What happens to media critics when the media disappears? Your blog host has lost count of the conversations he’s had this year with journalists seeking a way out of the smoking ruins of the old industrial word factories of the mainstream media.
Yes, Rupert’s cartoon sheets keep pushing on, but no-one of any integrity sees them as anything other than propaganda tools for the evil empire that is News Corporation. The shameless partisanship of their “news” coverage in the federal election certainly disqualifies much of their output as anything close to journalism.
But outside the fantasy factory, there was journalism to celebrate in 2013. And so with great fanfare (insert piccolo blast), these are the 3rd annual Failed Estate International Journalism Awards – the ‘FEIJOAs’. In the absence of the delicious and fragrant fruit, this sour old bugger grants you a smile. Continue reading
Journalism isn’t like any other business. And that’s because journalism isn’t a business at all. The great newspaper empires now being dismantled in Australia and elsewhere were actually advertising businesses supporting cultural institutions.
Industrial era journalism was a craft subsidised by the advertising. When advertising separated from the newspapers, the journalism lost its subsidy. Now, companies like Fairfax Media are seeking to put a market value on journalism itself. Good luck with that. Continue reading
It is a painful time for many journalists. Cast aside from the failing industry that used to provide them with a secure living, they are confused, frustrated and in some cases downright angry that society no longer seems to put a dollar value on the skills they worked so hard to perfect.
That the wounds of mass redundancies are still raw was rammed home to me last week when I took part in a panel at an inner Sydney hotel organised by the Public Interest Journalism Foundation (PJIF) to “share ideas and experiences around innovation in journalism”. Continue reading
“Buy a slice of history!’ The Sydney Morning Herald and Melbourne Age flooded the streets with old fashioned paper boys and girls recently to exploit the novelty of these long established broadsheets making the transition to tabloid (‘compact’ in Fairfax-speak).
“The compact print edition launch is a significant moment in the history of Fairfax Media, enabling readers to engage with both mastheads in a more user-friendly print format,” the company quaintly trumpeted in a news release which hailed a “new era” in newspaper publishing. Continue reading
Good journalists are troublemakers. They ask questions that others feel too uncomfortable to ask. They ignore the spin and seek inspiration from something other than the prefabricated fodder that forms the foundation of 90% of the PR masquerading as news that you see in the media most days.
With that in mind, it gives me great pleasure to announce the second annual F.E.I.J.O.A awards (The Failed Estate International Journalism Awards), sponsored by ________ (insert non-compromising and appropriate commercial enterprise here). Continue reading
The history of media regulation in Australia is one of the communications bureaucracy playing a no-win game of catch-up with technology. Just as a regulatory regime is nailed down, another revolutionary distribution mechanism appears out of nowhere and rips up the floorboards again.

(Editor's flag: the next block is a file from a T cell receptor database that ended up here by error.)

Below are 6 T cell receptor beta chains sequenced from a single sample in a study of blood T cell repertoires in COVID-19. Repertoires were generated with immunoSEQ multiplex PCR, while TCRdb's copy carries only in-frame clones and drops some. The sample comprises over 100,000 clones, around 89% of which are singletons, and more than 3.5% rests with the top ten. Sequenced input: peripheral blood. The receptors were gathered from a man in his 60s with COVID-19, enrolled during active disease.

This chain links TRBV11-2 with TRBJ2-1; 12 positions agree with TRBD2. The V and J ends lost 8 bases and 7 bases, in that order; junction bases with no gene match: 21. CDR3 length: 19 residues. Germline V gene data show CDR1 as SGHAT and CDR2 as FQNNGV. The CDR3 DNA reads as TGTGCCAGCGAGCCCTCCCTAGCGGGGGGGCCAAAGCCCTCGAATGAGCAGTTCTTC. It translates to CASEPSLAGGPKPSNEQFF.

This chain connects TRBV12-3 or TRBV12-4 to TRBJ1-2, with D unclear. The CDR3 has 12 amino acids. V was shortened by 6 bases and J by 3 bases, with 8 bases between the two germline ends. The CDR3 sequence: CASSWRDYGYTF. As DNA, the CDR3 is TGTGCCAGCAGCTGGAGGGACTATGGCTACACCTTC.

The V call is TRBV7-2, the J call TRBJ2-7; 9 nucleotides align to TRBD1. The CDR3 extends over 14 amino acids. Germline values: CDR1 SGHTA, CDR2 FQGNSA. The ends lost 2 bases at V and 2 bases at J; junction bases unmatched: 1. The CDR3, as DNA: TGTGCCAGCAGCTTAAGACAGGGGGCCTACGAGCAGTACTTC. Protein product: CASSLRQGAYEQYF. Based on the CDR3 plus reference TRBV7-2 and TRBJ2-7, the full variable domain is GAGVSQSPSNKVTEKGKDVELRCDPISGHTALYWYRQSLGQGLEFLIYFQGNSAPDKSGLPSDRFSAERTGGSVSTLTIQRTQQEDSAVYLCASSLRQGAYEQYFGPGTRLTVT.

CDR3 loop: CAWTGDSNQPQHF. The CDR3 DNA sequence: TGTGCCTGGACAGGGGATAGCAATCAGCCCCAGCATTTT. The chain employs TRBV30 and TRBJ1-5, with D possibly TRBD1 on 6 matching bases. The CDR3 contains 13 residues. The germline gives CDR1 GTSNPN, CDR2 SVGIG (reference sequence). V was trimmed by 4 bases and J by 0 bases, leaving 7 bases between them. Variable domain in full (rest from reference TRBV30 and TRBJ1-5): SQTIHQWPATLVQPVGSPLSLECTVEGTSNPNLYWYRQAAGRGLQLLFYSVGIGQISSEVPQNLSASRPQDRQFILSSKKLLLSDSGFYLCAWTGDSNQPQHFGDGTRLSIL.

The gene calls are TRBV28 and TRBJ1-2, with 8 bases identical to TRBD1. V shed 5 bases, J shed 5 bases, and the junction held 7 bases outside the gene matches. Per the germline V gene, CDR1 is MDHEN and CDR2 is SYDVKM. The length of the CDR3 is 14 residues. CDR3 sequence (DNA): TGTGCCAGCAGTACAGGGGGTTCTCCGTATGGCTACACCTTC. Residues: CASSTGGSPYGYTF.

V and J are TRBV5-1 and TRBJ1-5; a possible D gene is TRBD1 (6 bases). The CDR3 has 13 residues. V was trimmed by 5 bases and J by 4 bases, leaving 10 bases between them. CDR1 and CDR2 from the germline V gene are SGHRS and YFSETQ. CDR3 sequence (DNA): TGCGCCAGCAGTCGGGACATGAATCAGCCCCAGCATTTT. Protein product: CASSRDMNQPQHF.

The final report of the government’s Convergence Review is an attempt to future-proof the rules for a digital age in which standalone notions of print vs broadcasting have been rendered obsolete by technology that allows media to deliver text, audio, and video over wired and wireless connections.
If you were starting a journalistic enterprise today, what would you do? You could sink $50 million into printing, marketing and distribution, hire 30 staff and pray that Murdoch doesn’t destroy you before your credit runs dry. No thanks.
Or you could start from first principles, ask what journalism is for and go from here. For most of us who sought to make a living from this profession/craft/trade in the last few decades, it’s been about hitching our aspirations to a mainstream media company. But given the grim plight of industrial era journalism, that’s not a career move one would recommend to youngsters today. Continue reading
It is less than 20 years ago that the US financial news organisation I then worked for started asking journalists to put an email address at the bottom of every story. I remember snorting at the presumption that our readers were as nerdish as our tech-head editor in Washington.
Move on two decades and we find journalists doing the bulk of their work over the internet – through research, finding contacts, sourcing background, remote editing and doing interviews. Technology has transformed the craft from one-to-many publishing to many-to-many. But for all the ease that digital newsgathering has provided, there is still something to be said for getting out from behind the screen and into the analog world. Continue reading
Good journalists still exist. It’s just that these days,with few exceptions, they tend to exist despite, rather than because of, the media organisations that employ them.
One is Laura Tingle, who continues to write penetrating and original analysis of politics. Another is George Megalogenis, whose sober, measured style and grasp of historical detail make him one of the few remaining reliable chroniclers of Australian political economy (and one of the few reasons, if any, to read The Australian).